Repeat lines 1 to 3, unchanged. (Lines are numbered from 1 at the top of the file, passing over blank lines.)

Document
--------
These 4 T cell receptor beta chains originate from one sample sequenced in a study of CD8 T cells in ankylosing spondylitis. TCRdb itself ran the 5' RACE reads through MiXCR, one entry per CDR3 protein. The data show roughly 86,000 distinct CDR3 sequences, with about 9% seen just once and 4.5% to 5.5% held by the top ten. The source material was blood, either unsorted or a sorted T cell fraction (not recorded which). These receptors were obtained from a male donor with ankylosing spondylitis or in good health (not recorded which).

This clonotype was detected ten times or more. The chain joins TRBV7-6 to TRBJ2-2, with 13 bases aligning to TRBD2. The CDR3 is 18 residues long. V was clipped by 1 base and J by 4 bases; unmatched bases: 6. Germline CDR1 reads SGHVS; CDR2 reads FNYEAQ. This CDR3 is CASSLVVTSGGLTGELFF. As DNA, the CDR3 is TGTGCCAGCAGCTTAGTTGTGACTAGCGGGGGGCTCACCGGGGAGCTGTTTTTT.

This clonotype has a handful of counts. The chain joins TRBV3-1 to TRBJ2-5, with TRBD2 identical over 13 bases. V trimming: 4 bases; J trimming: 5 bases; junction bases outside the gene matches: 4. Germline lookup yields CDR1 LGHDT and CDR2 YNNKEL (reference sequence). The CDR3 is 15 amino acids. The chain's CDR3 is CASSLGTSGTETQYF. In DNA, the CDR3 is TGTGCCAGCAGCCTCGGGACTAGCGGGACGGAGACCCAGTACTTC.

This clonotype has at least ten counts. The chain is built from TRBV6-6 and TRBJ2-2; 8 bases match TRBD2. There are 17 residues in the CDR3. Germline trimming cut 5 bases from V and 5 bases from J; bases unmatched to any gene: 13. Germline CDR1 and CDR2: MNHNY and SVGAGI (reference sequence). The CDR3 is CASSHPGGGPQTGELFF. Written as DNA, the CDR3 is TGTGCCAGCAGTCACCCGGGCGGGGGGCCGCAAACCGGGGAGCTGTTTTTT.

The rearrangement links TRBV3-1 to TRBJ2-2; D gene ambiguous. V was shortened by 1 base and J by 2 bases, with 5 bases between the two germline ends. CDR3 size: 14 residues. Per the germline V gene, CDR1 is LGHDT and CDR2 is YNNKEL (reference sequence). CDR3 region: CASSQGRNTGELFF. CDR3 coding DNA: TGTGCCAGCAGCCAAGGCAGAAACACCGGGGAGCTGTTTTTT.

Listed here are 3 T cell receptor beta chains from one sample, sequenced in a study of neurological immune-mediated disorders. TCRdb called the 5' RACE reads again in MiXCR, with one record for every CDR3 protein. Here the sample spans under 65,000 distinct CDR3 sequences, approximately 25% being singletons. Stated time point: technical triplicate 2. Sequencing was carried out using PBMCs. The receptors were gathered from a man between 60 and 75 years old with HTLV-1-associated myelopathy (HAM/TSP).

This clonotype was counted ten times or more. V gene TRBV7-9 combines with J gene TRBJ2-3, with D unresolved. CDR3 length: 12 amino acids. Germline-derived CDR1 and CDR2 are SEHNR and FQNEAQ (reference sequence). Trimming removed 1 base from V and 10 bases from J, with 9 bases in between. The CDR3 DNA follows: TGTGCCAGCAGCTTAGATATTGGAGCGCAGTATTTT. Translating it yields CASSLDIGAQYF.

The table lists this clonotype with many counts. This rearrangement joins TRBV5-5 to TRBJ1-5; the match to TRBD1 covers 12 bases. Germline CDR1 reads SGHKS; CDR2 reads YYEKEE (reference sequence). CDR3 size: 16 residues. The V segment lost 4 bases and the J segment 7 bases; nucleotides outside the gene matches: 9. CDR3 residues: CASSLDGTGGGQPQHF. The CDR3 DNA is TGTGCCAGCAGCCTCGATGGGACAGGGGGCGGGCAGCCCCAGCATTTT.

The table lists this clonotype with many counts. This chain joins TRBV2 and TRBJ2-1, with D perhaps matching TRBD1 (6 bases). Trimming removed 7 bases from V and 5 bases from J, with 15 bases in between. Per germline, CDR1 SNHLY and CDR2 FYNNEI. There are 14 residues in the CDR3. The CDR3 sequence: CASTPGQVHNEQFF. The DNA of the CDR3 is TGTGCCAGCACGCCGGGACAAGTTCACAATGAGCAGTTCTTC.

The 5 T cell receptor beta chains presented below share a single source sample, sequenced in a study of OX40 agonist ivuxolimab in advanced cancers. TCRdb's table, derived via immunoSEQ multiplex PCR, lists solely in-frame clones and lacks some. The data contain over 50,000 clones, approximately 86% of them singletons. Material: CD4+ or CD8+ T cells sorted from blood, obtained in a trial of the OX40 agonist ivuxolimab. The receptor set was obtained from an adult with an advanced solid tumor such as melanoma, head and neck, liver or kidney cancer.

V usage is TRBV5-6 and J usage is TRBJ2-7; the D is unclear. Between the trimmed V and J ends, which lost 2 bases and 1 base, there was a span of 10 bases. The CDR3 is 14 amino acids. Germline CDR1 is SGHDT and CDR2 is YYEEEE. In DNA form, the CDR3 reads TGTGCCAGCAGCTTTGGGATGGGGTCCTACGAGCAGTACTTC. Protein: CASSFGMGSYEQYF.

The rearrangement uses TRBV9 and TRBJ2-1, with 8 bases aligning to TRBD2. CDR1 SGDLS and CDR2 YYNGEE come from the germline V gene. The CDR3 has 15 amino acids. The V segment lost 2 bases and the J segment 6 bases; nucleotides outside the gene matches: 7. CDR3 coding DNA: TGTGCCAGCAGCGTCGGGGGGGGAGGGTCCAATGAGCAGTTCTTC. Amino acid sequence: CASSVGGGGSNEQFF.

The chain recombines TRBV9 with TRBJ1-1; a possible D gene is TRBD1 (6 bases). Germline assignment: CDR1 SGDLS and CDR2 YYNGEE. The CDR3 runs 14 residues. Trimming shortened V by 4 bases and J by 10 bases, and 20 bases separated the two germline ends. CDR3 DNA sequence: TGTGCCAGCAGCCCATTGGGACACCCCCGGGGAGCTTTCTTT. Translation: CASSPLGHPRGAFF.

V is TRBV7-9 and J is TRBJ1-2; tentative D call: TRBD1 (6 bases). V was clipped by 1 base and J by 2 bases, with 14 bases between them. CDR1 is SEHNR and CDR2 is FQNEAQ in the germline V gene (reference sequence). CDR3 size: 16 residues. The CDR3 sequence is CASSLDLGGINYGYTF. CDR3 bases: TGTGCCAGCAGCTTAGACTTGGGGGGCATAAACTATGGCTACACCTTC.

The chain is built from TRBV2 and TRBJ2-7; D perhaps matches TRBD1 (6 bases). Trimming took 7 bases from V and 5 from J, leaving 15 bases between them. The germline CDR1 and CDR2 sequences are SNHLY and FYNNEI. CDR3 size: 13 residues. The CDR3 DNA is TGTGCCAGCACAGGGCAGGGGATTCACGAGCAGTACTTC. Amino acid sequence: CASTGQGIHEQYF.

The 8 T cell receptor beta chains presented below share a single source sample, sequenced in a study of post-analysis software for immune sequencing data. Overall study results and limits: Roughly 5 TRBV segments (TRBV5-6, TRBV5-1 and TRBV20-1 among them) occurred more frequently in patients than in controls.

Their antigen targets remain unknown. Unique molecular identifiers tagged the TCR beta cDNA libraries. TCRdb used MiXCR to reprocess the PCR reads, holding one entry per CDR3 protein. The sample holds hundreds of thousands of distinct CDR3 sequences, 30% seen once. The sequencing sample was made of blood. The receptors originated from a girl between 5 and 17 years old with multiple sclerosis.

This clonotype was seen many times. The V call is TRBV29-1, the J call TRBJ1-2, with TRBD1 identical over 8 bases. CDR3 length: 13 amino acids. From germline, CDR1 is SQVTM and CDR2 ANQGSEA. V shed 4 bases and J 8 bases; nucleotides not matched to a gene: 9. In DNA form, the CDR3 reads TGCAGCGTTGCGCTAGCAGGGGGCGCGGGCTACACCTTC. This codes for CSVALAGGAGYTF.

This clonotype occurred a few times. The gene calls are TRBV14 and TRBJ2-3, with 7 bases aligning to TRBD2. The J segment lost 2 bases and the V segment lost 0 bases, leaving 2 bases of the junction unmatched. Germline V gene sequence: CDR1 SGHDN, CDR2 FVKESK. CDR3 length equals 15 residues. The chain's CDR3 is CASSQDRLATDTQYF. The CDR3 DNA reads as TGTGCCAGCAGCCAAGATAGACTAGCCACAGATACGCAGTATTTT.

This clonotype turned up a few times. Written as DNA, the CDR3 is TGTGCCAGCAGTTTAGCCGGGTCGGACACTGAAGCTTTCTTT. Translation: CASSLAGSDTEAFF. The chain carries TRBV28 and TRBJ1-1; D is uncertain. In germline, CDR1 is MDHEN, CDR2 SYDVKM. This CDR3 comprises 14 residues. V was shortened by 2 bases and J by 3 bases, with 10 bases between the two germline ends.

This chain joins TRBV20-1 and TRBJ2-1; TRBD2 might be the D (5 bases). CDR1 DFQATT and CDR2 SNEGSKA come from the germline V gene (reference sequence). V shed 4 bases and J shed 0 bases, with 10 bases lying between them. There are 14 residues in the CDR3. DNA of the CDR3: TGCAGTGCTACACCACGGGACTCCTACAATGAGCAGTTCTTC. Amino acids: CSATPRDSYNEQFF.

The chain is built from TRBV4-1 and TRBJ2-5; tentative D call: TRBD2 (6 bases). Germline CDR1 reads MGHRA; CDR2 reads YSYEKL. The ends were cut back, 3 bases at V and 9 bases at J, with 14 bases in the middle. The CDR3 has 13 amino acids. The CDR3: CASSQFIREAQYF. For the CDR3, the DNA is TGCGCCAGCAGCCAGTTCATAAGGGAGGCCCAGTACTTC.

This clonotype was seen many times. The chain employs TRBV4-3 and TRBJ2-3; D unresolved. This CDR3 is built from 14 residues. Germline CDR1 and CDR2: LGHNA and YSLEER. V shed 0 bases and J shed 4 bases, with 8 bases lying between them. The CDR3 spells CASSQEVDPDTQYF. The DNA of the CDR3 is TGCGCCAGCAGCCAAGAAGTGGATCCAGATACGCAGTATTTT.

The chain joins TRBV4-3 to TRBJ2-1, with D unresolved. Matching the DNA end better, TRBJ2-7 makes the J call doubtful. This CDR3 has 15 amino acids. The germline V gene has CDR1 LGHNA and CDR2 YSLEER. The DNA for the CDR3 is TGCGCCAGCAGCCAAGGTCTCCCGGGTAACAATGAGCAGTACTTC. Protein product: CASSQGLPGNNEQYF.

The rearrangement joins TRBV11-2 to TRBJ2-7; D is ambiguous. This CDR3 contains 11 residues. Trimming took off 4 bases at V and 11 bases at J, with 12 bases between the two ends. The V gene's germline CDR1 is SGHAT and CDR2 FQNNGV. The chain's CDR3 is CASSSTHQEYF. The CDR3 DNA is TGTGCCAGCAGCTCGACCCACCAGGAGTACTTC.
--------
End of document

These 4 T cell receptor beta chains originate from one sample sequenced in a study of CD8 T cells in ankylosing spondylitis. TCRdb itself ran the 5' RACE reads through MiXCR, one entry per CDR3 protein. The data show roughly 86,000 distinct CDR3 sequences, with about 9% seen just once and 4.5% to 5.5% held by the top ten. The source material was blood, either unsorted or a sorted T cell fraction (not recorded which). These receptors were obtained from a male donor with ankylosing spondylitis or in good health (not recorded which).

This clonotype was detected ten times or more. The chain joins TRBV7-6 to TRBJ2-2, with 13 bases aligning to TRBD2. The CDR3 is 18 residues long. V was clipped by 1 base and J by 4 bases; unmatched bases: 6. Germline CDR1 reads SGHVS; CDR2 reads FNYEAQ. This CDR3 is CASSLVVTSGGLTGELFF. As DNA, the CDR3 is TGTGCCAGCAGCTTAGTTGTGACTAGCGGGGGGCTCACCGGGGAGCTGTTTTTT.

This clonotype has a handful of counts. The chain joins TRBV3-1 to TRBJ2-5, with TRBD2 identical over 13 bases. V trimming: 4 bases; J trimming: 5 bases; junction bases outside the gene matches: 4. Germline lookup yields CDR1 LGHDT and CDR2 YNNKEL (reference sequence). The CDR3 is 15 amino acids. The chain's CDR3 is CASSLGTSGTETQYF. In DNA, the CDR3 is TGTGCCAGCAGCCTCGGGACTAGCGGGACGGAGACCCAGTACTTC.